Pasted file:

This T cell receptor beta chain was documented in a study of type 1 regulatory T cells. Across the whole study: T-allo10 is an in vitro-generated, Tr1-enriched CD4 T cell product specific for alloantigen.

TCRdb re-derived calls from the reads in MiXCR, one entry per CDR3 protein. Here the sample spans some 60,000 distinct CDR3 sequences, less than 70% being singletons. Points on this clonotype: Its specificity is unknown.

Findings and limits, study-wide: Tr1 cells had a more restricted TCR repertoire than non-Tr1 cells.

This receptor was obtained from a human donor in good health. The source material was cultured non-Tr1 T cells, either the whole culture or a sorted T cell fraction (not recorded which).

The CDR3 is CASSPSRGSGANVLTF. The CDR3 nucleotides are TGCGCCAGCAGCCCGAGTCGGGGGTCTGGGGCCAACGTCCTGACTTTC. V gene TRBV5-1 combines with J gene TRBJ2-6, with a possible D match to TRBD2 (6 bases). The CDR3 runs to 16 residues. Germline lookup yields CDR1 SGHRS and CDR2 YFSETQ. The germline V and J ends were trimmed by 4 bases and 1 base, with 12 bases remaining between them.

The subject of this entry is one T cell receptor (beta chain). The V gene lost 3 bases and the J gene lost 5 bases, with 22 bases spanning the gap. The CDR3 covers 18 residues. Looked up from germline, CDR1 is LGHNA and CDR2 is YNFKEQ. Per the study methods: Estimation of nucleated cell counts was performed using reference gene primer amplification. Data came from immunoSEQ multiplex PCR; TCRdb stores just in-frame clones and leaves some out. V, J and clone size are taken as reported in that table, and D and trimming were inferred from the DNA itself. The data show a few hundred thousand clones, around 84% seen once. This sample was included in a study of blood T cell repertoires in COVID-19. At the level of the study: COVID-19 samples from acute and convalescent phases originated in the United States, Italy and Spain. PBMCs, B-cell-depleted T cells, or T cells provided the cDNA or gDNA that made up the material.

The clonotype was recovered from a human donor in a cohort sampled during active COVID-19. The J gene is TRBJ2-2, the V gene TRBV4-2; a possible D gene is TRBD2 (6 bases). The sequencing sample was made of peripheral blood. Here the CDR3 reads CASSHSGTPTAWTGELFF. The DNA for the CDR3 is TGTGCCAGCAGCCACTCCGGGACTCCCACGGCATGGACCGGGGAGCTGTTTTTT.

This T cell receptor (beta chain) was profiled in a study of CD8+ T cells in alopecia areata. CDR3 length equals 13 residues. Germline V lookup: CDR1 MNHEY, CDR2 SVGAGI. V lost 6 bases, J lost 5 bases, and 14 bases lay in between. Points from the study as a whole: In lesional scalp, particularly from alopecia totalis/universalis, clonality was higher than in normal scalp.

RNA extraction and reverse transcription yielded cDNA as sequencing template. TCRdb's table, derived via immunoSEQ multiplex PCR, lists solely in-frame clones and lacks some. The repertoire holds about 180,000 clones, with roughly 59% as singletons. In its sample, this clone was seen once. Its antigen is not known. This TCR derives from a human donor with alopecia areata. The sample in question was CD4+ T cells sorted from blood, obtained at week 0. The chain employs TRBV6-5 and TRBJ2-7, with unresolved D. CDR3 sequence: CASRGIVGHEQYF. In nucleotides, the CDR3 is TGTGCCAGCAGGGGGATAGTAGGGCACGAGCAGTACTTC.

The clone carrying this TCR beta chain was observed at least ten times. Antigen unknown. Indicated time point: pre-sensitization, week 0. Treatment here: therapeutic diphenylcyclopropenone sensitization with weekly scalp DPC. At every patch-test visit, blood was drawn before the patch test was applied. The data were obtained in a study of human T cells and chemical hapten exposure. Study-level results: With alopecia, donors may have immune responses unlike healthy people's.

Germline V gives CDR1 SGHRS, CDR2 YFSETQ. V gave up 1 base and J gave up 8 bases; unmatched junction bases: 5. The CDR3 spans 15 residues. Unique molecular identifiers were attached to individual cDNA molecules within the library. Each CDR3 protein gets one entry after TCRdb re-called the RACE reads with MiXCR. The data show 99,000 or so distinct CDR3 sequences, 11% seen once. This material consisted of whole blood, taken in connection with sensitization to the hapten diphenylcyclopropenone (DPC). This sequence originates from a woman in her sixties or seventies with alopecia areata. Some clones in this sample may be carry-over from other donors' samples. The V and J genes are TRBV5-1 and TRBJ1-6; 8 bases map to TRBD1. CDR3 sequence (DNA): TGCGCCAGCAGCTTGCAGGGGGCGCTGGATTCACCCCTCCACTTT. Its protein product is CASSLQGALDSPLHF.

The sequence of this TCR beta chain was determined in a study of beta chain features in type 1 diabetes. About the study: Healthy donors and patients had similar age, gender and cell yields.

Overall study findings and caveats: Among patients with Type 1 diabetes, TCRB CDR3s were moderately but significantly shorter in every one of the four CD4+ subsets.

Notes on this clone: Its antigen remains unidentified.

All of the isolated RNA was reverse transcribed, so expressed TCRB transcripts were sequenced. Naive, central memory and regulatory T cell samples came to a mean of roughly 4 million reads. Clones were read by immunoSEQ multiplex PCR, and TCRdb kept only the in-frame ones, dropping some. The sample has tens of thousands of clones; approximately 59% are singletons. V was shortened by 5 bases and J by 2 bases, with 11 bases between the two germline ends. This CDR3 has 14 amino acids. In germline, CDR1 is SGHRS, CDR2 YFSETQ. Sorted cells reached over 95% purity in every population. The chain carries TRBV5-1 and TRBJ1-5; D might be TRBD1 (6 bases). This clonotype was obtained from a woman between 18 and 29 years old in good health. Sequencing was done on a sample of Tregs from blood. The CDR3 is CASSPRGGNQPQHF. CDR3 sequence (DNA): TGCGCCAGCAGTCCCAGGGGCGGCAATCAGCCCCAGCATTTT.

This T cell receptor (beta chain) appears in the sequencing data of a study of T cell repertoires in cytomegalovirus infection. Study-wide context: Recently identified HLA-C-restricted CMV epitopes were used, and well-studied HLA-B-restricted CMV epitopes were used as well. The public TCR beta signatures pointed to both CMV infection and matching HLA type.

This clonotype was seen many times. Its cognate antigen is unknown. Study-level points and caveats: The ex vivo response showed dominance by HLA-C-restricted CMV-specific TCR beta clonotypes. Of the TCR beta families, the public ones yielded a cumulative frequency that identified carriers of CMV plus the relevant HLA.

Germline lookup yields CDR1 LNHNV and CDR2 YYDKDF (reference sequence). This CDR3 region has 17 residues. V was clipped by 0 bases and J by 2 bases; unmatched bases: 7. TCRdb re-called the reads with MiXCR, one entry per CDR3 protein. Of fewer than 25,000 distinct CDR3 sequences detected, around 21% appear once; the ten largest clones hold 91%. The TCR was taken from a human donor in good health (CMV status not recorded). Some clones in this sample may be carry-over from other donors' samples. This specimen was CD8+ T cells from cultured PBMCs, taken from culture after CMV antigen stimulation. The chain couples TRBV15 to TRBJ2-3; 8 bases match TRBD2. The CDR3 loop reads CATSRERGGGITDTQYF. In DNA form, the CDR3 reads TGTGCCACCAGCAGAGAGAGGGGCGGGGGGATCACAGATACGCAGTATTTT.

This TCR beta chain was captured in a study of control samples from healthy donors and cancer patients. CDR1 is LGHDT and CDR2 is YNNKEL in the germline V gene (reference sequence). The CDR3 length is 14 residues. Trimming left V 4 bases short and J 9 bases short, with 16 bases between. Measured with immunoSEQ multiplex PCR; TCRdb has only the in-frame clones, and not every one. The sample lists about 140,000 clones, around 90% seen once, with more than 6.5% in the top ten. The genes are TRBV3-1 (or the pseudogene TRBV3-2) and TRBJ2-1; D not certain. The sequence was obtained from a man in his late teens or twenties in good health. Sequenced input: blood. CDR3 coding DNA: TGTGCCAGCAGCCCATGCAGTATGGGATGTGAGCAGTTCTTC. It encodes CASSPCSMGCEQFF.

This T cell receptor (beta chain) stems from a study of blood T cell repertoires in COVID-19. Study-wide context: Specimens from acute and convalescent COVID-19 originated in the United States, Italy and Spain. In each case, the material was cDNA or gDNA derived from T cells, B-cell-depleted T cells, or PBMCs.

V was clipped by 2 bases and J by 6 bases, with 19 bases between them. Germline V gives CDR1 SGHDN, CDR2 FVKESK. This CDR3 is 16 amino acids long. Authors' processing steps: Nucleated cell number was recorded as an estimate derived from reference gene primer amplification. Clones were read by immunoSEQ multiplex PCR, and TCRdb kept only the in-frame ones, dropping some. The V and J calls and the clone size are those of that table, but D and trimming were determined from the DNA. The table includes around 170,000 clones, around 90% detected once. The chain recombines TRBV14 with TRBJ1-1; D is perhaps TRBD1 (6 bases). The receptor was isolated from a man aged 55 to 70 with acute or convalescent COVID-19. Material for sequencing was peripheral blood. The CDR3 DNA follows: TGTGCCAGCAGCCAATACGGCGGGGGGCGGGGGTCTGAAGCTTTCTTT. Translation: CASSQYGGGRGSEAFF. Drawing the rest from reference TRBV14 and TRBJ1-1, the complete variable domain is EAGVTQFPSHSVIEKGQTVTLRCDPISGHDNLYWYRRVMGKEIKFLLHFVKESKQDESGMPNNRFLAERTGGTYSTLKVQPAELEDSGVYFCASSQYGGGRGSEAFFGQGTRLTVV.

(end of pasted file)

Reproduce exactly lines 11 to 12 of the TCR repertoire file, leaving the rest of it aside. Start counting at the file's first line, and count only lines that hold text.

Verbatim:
Germline V gives CDR1 SGHRS, CDR2 YFSETQ. V gave up 1 base and J gave up 8 bases; unmatched junction bases: 5. The CDR3 spans 15 residues. Unique molecular identifiers were attached to individual cDNA molecules within the library. Each CDR3 protein gets one entry after TCRdb re-called the RACE reads with MiXCR. The data show 99,000 or so distinct CDR3 sequences, 11% seen once. This material consisted of whole blood, taken in connection with sensitization to the hapten diphenylcyclopropenone (DPC). This sequence originates from a woman in her sixties or seventies with alopecia areata. Some clones in this sample may be carry-over from other donors' samples. The V and J genes are TRBV5-1 and TRBJ1-6; 8 bases map to TRBD1. CDR3 sequence (DNA): TGCGCCAGCAGCTTGCAGGGGGCGCTGGATTCACCCCTCCACTTT. Its protein product is CASSLQGALDSPLHF.

The sequence of this TCR beta chain was determined in a study of beta chain features in type 1 diabetes. About the study: Healthy donors and patients had similar age, gender and cell yields.